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The MHS Review 384 VOL. 11, NO. 6 • 1987

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Frank Cooper


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Surely all our members must have noticed--with some delight--the high percentage of baroque music among the Society's ongoing releases. There are good reasons for this. You love the jauntiness of the quick movements and the delicate sentiment of the slow movements. We continue to discover more treasures with which to satisfy your craving for music that is well­bred, sophisticated, mannerly, and, therefore, charming. Take the release at hand.

Telemann's dozen recorder sonatas have not been a regular part of anyone's listening for more than 200 years. They were written in 1734, passed down through the family, stash­ed away eventually in a church tower in Riga for about a century, and deposited, who knows when, in the Berlin State Library where they re­mained until they were recently liberated by the astonishingly fine musicians heard here. And what pleasure this enterprise gives us!

These are the sorts of pieces which gave Telemann a good name in his own day. They fairly bubble with tap­pable rhythms and hummable tunes. With four movements to each, the sonatas last from just under seven minutes (for the shortest) to a bit over 11 minutes (for the longest). Half are in major keys and half in minor. Varie­ty abounds! Like little flocks of song birds, they dart past our ears to tickle our sensibility and engage our fancy-with exactly the right sort of help from the players.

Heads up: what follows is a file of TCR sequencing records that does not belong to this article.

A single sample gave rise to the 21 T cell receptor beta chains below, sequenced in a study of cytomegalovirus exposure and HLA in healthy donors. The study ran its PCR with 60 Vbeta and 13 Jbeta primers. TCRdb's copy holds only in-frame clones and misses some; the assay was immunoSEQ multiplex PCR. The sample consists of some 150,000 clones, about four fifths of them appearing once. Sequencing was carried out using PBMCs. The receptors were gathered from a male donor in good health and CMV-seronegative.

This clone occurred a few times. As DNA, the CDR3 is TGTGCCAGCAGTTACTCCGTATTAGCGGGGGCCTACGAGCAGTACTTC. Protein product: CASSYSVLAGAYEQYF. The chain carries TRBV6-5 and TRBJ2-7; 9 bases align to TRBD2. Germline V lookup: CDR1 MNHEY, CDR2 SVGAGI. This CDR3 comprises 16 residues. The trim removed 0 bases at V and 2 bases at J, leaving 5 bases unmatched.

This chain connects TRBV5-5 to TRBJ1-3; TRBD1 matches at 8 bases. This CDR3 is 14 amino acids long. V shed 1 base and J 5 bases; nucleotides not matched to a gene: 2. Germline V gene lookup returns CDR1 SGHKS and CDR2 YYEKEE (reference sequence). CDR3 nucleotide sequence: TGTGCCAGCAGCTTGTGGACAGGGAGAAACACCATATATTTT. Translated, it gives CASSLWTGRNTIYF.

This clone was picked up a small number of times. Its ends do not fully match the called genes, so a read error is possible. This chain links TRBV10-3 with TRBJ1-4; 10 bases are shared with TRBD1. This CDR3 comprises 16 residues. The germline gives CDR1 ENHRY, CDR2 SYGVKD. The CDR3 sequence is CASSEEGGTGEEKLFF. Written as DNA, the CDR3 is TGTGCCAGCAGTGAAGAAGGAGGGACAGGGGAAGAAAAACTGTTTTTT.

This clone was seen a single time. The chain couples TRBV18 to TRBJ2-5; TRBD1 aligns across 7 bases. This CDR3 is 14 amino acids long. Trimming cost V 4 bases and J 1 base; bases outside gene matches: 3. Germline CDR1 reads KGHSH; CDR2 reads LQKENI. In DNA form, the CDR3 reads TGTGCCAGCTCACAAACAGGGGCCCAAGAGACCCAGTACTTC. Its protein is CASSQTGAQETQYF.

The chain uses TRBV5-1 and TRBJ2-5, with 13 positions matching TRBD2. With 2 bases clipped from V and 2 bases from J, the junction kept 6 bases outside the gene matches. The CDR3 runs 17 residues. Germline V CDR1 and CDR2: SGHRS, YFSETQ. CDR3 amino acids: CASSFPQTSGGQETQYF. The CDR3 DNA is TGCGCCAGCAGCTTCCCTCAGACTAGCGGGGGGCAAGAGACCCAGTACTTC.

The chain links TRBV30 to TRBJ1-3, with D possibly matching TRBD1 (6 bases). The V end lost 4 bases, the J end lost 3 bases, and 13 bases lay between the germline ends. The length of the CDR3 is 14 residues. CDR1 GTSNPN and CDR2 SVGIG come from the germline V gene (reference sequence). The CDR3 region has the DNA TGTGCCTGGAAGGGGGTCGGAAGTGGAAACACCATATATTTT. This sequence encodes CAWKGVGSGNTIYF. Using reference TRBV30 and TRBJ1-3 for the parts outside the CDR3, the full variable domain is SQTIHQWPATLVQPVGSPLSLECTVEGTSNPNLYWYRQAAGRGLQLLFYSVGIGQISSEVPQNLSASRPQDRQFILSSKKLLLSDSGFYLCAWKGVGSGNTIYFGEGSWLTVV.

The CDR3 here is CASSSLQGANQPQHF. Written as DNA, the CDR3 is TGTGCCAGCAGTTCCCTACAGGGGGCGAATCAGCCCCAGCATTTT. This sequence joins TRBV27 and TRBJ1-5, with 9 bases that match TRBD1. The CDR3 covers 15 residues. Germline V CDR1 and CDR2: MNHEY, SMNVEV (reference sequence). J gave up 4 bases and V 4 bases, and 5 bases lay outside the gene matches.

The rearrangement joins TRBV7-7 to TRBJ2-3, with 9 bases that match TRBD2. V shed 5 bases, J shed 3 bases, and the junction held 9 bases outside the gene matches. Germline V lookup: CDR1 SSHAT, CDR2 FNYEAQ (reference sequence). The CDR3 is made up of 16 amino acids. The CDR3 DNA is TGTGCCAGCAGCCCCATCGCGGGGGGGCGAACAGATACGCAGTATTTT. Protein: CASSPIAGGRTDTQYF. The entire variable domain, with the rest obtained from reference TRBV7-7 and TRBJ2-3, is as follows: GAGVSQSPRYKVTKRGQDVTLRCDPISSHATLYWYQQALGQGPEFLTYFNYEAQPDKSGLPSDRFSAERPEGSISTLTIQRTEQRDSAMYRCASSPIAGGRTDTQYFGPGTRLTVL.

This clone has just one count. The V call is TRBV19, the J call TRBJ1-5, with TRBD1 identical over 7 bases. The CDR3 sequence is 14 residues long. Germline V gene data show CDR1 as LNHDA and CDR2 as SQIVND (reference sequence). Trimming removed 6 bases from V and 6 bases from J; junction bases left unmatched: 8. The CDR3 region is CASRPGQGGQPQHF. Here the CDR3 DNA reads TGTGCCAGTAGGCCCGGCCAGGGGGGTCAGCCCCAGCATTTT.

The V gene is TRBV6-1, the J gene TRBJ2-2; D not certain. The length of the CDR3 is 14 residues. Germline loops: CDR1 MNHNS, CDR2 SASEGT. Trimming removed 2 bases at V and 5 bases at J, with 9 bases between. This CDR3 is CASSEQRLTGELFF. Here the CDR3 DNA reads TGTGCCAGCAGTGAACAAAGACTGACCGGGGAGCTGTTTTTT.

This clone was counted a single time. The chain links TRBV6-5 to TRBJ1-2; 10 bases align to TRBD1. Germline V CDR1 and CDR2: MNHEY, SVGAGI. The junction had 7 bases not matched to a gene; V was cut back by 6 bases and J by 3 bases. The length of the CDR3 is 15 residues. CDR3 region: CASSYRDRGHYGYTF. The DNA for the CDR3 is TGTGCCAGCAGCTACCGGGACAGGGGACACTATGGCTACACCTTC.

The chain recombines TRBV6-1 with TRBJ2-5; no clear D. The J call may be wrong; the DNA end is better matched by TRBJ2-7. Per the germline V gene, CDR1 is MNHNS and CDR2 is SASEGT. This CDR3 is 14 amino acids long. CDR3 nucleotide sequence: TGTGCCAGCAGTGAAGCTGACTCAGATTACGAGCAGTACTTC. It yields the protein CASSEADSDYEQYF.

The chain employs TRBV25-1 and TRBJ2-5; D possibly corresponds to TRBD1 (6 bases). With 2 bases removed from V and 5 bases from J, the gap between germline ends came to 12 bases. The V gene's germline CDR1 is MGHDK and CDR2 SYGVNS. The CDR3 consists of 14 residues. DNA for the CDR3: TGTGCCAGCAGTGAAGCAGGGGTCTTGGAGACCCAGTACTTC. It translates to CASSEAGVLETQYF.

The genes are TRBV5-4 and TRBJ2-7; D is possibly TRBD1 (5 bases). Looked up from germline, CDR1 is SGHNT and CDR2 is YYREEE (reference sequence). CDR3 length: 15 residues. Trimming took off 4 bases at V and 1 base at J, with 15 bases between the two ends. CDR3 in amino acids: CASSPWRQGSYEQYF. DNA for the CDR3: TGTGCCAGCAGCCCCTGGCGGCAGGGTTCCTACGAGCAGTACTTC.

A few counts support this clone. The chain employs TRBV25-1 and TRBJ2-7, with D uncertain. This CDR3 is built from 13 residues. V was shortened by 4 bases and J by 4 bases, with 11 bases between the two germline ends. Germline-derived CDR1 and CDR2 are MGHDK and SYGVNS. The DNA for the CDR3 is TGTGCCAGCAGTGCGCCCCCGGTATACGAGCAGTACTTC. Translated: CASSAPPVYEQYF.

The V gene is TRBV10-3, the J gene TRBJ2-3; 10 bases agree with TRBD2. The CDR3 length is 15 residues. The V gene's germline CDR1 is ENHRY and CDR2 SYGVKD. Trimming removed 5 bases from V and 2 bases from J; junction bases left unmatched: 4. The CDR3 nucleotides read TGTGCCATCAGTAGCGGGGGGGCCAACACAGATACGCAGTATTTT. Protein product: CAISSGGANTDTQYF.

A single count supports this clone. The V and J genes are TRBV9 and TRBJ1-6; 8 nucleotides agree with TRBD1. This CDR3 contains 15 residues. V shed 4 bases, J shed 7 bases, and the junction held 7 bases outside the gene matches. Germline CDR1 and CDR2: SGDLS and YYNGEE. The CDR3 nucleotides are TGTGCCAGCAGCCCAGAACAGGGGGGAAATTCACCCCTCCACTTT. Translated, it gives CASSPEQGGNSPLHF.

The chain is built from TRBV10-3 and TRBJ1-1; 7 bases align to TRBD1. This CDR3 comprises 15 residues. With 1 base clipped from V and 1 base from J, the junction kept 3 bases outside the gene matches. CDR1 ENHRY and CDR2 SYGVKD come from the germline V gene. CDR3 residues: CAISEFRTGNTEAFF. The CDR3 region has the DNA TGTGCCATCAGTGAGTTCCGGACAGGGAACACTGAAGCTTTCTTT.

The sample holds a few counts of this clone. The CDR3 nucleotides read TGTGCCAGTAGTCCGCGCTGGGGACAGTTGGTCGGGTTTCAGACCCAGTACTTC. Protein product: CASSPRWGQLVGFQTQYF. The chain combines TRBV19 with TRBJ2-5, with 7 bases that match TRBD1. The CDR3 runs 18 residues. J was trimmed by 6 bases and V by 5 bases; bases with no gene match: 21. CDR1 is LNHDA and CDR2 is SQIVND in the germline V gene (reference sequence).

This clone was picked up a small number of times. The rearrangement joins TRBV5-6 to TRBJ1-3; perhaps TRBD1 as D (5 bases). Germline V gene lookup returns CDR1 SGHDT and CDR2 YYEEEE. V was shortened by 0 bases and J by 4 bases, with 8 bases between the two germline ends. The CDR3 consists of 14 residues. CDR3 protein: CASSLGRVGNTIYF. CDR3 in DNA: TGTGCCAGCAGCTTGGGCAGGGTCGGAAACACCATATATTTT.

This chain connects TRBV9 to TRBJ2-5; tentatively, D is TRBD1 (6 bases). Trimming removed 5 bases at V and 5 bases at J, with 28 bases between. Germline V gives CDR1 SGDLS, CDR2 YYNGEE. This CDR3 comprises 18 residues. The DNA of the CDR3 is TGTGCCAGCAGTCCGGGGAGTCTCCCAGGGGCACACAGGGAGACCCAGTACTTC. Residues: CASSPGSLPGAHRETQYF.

Ms. Miessen warbles and chirps her way through thickets of notes with unerring accuracy, crisp articulation, and sweet tone using a recorder by Peter van der Poe! (The Hague). Her colleagues match her every nuance ex­actly: Wouter Moller uses a cello by Franciscus Celoniatus (Turin); Bob van Asperen plays a small organ by Jurgen Ahrend (Leer, West Germany) alter­nating with Glen Wilson, who uses a harpsichord by Walter Burr (Hoosick, New York). Skill, taste, and virtuosity mark the ensemble and bring out the best in each piece. Not surprisingly, the recorded sound is clear, with good stereo imaging and a sense of presence.

Anything more? Yes, graceful added ornaments-just a few-and, at cadences, a flourish or two. It is Ger­man music with an Italianate flair brought to life with style. The whole production is so good that it makes me shudder to recall the Society's early days a quarter of a century ago and the sort of baroque performances we could get out of Europe then.

Stolid is the word to describe them. How they thunked and clunked their way along. Rhythms were stultifying­ly regular in the fast parts, like the sound of sewing machines, and positively Wagnerian in the slow bits. Leather plectra in the harpsichords, heavy vibrato on the strings, and a cer­tain doggedness of approach overall conspired to blunt the wit and dull the joy of music by composers such as Telemann. Thank heavens times have changed!

Research has given the baroque a new lease on life. Now we have per­formances that live and breathe and sing and dance--the way we know they did in 1734. Telemann has never sounded better, and since he wrote more than any other composer of his era, we have a lot to anticipate.

Auf Dem Strom : Romantic Works for Horn pg 11

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